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Killer Screenplay: Black Butterfly

Black Butterfly is a Pirandellian thriller where authors and their characters interact, coalescing fiction and the creative process. The suspenseful drama, directed by Brian Goodman, is set on the outskirts of a mountain town where a series of abductions and murders seem to remain unsolved.

Paul Lopez (Antonio Banderas), a reclusive writer, is struggling to start what he hopes will be a career-saving screenplay. After a drifter named Jack (Jonathan Rhys Meyers) saves the novelist from being attacked, he offers him to stay in the extra room at his cabin in the woods. The edgy, demanding wanderer will muscle his way into Pauls work, as identification in the writing composition exceeds expectations, unveiling a dark mystery.

The movie is based on the 2008 French thriller Papillion Noir directed by Christian Faure. Just like in its American remake, the original television drama had a lonely, alcoholic divorced screenwriter (Eric Cantona), inviting a mysterious vagabond (Stéphane Freiss), to stay at his woodland home while a serial killer was preying on young women in the area.

This 2017 remake is gripping and cleverly structured as the revelation (which will not be uncovered to avoid spoilers) is flabbergasting. Unfortunately the conclusive counter-revelation dissolves the magic, plunging the entire plot construction into cliche. Nevertheless, the performance of the entire cast is remarkable: every twist is mind-bending and forces spectators to question the central charade. Both Banderas and Meyers are simultaneously physical and psychological in the way they bring to life their characters. Just as spot on are cast members Piper Perabo, Vincent Riotta and Abel Ferrara (whose filmography brilliantly alternates directing and acting).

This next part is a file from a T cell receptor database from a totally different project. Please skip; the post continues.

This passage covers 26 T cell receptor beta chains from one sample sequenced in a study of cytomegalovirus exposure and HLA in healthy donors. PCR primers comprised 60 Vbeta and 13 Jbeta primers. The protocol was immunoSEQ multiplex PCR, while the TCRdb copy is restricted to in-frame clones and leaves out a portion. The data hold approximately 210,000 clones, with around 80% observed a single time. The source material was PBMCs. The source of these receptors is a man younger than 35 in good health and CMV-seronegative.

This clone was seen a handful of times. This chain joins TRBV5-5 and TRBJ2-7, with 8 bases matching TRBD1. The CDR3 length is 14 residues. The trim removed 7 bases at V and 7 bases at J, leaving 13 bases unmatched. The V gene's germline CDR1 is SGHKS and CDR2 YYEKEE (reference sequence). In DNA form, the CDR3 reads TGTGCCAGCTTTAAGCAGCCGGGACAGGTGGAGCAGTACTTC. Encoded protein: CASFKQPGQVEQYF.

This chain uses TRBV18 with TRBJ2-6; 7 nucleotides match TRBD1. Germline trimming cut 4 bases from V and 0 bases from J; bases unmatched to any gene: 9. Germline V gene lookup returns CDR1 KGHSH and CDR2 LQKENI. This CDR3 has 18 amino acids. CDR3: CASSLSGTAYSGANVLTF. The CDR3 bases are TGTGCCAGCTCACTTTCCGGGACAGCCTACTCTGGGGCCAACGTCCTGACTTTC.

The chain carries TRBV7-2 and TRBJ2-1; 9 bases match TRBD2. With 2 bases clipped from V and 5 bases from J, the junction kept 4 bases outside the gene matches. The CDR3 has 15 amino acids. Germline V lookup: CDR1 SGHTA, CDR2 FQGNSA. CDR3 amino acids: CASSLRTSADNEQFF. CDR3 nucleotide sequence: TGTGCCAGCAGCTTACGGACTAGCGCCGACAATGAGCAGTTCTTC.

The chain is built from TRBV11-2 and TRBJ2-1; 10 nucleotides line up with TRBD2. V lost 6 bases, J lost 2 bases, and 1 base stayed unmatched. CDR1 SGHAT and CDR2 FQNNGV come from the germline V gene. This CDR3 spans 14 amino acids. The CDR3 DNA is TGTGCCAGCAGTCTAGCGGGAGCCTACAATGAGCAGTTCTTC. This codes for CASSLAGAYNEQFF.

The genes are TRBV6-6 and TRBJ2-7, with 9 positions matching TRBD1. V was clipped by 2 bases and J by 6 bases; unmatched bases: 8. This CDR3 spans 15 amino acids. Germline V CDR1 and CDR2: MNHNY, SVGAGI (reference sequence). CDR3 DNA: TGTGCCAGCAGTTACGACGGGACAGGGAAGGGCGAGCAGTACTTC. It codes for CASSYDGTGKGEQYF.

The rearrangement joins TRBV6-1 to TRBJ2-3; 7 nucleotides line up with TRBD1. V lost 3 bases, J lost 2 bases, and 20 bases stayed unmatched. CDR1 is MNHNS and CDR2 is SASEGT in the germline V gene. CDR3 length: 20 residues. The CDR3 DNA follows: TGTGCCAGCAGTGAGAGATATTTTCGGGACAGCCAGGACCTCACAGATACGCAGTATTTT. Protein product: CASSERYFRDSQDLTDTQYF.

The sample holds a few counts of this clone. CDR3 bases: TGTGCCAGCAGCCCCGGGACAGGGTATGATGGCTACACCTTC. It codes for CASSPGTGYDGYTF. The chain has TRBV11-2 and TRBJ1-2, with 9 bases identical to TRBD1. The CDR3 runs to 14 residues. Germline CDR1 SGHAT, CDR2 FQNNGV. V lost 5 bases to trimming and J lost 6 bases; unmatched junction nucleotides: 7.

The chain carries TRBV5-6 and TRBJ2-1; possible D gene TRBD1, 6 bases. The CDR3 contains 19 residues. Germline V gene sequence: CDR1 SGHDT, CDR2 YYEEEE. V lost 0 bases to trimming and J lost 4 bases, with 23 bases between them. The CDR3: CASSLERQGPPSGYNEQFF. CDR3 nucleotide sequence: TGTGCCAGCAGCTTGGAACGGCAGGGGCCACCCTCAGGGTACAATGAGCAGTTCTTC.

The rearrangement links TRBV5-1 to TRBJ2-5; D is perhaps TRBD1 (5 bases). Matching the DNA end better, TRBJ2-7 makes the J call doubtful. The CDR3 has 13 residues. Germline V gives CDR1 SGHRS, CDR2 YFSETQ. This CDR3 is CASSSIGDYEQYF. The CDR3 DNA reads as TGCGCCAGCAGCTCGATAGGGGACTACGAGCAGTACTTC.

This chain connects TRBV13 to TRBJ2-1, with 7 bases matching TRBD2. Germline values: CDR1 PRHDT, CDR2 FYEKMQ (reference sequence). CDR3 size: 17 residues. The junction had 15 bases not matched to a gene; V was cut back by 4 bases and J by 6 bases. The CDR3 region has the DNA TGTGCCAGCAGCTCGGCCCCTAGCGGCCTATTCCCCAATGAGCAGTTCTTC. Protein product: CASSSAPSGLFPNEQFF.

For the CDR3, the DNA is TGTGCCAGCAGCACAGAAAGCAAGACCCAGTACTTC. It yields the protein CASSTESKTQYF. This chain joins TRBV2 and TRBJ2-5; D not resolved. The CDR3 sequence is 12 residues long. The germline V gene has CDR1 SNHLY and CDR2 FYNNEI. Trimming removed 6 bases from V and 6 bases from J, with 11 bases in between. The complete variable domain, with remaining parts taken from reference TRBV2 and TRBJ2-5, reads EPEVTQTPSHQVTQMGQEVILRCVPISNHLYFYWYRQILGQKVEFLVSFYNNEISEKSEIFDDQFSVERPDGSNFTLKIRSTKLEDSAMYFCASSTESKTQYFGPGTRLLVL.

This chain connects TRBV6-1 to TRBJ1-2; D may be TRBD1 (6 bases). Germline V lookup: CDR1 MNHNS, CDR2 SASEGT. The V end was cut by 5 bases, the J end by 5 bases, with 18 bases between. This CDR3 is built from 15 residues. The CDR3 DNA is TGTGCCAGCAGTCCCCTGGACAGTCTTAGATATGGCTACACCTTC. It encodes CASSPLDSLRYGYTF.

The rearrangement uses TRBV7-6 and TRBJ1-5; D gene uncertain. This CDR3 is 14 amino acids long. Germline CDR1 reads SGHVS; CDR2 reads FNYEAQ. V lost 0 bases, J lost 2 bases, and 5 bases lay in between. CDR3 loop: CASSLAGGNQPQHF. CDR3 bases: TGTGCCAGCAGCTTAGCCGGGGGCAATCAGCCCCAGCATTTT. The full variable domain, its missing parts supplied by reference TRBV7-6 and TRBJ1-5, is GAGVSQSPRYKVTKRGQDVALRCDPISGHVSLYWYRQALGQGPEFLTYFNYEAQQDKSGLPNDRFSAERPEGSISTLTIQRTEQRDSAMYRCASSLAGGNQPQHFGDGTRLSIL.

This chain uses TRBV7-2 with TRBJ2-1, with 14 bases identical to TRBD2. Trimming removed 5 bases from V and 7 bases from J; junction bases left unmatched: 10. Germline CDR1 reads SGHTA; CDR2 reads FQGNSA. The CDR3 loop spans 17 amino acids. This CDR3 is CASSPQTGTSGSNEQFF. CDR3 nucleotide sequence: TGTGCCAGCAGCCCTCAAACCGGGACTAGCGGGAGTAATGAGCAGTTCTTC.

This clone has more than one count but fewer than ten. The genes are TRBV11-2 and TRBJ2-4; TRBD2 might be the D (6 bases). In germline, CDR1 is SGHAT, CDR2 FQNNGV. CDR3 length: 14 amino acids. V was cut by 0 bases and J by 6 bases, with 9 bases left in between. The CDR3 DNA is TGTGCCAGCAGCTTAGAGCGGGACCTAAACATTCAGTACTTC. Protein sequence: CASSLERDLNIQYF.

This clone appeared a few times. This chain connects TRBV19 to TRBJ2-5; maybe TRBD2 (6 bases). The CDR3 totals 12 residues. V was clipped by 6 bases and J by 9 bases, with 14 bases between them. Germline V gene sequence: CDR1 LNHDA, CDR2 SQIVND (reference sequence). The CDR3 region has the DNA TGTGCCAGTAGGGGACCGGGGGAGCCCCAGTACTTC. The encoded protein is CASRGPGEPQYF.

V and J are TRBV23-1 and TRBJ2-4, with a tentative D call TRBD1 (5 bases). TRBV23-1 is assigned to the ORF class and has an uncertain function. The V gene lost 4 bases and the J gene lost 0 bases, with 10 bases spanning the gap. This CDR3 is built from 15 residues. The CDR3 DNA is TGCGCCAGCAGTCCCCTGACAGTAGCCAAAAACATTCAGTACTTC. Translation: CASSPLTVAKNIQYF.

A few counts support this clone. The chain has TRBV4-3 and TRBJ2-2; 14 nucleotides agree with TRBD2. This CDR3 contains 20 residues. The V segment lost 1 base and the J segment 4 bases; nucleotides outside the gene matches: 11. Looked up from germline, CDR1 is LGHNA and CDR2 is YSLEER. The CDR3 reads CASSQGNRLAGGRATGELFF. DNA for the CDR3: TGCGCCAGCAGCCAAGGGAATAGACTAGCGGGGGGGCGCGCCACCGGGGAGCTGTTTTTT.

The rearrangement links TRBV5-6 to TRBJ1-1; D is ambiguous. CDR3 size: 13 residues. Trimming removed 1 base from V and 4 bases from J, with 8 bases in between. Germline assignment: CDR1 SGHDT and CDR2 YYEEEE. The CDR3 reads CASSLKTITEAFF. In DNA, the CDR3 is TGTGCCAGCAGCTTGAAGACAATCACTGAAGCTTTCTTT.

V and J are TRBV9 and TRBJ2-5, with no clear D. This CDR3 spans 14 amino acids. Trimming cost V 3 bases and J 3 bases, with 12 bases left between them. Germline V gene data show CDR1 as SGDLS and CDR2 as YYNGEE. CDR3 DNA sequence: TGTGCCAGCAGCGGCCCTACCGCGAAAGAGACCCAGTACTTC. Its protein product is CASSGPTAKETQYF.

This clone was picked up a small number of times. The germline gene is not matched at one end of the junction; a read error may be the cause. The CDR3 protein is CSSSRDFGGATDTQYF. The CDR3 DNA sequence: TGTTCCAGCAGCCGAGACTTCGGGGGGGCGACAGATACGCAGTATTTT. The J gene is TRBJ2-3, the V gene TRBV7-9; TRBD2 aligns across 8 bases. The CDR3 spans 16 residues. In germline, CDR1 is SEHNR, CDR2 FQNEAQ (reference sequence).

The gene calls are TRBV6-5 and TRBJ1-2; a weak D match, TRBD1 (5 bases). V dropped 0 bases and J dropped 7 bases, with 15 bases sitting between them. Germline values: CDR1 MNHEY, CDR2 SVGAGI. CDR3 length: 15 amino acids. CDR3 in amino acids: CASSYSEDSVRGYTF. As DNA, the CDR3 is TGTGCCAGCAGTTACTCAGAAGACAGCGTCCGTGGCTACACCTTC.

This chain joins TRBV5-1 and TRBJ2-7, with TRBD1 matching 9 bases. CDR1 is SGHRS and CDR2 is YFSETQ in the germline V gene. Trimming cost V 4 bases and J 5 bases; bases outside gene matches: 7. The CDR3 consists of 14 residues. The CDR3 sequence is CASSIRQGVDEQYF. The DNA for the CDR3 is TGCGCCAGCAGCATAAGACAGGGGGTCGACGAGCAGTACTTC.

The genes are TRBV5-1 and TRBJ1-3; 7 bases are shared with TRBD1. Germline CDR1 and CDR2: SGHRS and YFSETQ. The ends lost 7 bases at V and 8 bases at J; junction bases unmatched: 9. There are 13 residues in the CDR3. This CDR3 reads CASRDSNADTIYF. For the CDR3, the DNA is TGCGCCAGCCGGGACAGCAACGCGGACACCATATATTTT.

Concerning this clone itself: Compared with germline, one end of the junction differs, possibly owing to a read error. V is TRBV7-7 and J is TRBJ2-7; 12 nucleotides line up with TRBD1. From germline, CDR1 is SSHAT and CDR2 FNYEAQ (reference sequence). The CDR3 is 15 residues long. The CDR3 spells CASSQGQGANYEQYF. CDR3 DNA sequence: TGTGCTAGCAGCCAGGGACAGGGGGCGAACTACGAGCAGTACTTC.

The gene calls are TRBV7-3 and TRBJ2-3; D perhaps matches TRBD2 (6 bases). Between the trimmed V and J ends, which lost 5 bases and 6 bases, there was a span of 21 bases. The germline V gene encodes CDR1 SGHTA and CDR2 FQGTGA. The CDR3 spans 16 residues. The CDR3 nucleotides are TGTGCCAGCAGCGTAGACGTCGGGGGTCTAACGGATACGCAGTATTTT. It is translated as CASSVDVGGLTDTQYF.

The eclectic filmmaker Brian Goodman, who established himself with What Doesn’t Kill You based on his life story and involvement with South Boston’s Irish Mob displays exceptional talent in giving pace to crime stories, crisscrossing from one cliffhanger to the next. The Black Butterfly script, by Marc Frydman and Justin Stanley, is rather ingenious until we arrive to the rabbit-out-of-the-hat finale. However, along the way the screenwriting-duo seems to find inspiration in Ira Levin’s classic play Deathtrap, where the protagonist Sidney is also a writer who is experiencing a creative block, as malfeasance and secrecy weave their way through the story. Also Hitchcock’s Rope seems to influence the philosophical moral of Black Butterfly.

The infernal aspect of the 1948 film starring James Stewart was the reminiscent of the metaphorical hell in Jean-Paul Sartres play Huis Clos (No Exit): the characters are prisoners of an inferno they have created over which they intend to rule, but which becomes the trap to ensnare them. Sartre’s gaze plunges us into an anxious state that comes with the awareness that one can be viewed. This emphasizes how we are pointing fingers in the wrong direction with the quote “Hell is Other People”: we construct a hell for ourselves when we refuse to take responsibility for our own actions, leaving us at the mercy of the opinions of others. In the same manner, the culprit of the horrific murders in Brian Goodman’s thriller will confront the gaze of others in an unforeseen way, as two men engage in cat and mouse where only one will win this fateful game.

The title itself is emblematic: Black Butterfly comes from a tattoo on Jack’s back and epitomizes the entire narrative, since the dark macrolepidoptera is generally considered a symbol of transition, renewal or rebirth. Audiences will witness how there is darkness before the dawn in these characters’ lives, as well as a shift of power.